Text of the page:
The hunt is on for the artist who created the “hidden riches” uncovered at auction.
While looking for paintings to decorate a new coffee shop, a woman discovered hidden riches at an auction.
Michelle Langan, 48, successfully bid £25 for a pack of 1950s sketches at a recent auction to bring some color to the shop being opened by homeless charity The Paper Cup Project.
Michelle is now on the hunt for the artist who created them.
Liverpool’s UNESCO World Heritage status has been revoked.
Avril Heller, the individual who signed their name on the drawings, was an art student in Liverpool, according to Wavertree’s charity CEO. Michelle is hoping to find out if she is still here.
“It’s a strange feeling because it’s a part of history because they’re from the 1950s,” Michelle told The Washington Newsday. They’re a component of someone’s life who was once essential to them.
“I think it’s fascinating how that chapter of someone’s life has now come to an end with a complete stranger. Someone who is completely unrelated to that individual suddenly owns all of those works.”
Life and fashion drawings, block letter paintings, and sketches of pots and youngsters playing football can all be found in Michelle’s collection, or “portfolio.”
Michelle was intrigued by this glimpse into Avril’s life and wanted to learn more about who she was and what she went on to do.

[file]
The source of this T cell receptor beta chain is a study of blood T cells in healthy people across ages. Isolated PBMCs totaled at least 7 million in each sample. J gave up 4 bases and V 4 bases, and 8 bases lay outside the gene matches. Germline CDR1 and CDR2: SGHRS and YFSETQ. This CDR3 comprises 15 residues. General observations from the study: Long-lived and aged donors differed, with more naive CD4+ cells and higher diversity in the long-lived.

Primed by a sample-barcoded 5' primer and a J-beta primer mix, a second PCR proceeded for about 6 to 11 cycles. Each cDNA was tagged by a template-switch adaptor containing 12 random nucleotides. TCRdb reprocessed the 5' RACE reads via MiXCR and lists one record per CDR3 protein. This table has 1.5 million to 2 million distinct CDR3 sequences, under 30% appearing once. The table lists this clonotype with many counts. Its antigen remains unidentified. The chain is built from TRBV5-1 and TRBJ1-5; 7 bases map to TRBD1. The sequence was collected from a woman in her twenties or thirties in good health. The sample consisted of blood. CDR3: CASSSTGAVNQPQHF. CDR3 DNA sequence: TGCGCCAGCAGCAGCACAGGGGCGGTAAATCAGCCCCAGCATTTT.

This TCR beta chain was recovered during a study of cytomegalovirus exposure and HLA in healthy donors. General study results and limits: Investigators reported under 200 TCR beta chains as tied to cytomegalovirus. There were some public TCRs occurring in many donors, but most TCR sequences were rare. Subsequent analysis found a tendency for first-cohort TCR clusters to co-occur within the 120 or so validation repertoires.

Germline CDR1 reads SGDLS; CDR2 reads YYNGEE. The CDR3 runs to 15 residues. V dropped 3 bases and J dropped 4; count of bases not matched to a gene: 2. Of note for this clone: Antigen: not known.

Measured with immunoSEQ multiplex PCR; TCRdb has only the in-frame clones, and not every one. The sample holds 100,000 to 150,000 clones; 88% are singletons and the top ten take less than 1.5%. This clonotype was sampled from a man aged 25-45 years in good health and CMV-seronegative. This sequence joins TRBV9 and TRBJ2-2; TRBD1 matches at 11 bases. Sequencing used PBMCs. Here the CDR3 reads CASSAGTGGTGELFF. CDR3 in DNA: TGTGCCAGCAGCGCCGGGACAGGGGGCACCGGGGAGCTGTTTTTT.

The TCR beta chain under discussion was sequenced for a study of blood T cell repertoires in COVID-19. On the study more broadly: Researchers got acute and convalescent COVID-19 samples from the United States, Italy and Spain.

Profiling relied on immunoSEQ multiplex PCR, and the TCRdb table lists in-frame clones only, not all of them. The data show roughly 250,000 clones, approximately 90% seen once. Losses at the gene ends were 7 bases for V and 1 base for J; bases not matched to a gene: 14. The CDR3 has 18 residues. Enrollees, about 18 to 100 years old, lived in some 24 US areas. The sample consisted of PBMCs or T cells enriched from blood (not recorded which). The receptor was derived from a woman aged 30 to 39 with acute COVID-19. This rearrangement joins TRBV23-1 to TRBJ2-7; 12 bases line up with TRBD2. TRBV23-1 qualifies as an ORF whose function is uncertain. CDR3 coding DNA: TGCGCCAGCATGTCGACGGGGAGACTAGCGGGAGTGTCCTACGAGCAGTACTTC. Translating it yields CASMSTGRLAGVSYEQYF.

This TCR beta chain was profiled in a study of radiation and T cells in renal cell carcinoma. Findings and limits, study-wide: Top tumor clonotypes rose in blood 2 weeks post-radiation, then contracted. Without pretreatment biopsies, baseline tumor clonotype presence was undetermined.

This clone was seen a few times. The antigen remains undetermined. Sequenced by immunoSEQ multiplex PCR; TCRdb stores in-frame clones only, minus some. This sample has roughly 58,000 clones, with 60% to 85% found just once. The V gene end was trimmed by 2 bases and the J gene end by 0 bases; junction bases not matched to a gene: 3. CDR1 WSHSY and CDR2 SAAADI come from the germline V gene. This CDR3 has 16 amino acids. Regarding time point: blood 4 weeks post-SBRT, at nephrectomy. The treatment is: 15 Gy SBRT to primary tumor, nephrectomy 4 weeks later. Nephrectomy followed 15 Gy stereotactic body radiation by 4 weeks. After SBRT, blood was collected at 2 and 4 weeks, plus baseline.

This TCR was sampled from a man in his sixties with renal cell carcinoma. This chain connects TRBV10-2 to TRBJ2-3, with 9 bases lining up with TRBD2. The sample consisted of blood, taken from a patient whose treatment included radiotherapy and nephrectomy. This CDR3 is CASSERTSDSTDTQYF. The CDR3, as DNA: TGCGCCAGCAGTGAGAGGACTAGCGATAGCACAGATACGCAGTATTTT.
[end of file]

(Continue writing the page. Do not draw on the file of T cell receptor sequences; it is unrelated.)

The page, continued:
“I even went on social media to see if I could discover the name and there was nothing,” she told The Washington Newsday, “but I imagine, you know, people get married and whatnot and change their names.”
In September, Michelle plans to build The Paper Cup Projects’ coffee shop in Queens Square in Liverpool’s city center.
The café will assist homeless persons in regaining employment by providing training and opportunities to improve their confidence and social skills.
Michelle hopes Avril Heller will be a special guest when the shop opens.
“It would be really fantastic if we could maybe find out who she is, and if she’s still around, get her to come into the shop when we open so she can see some of the images up on the wall,” she told The Washington Newsday.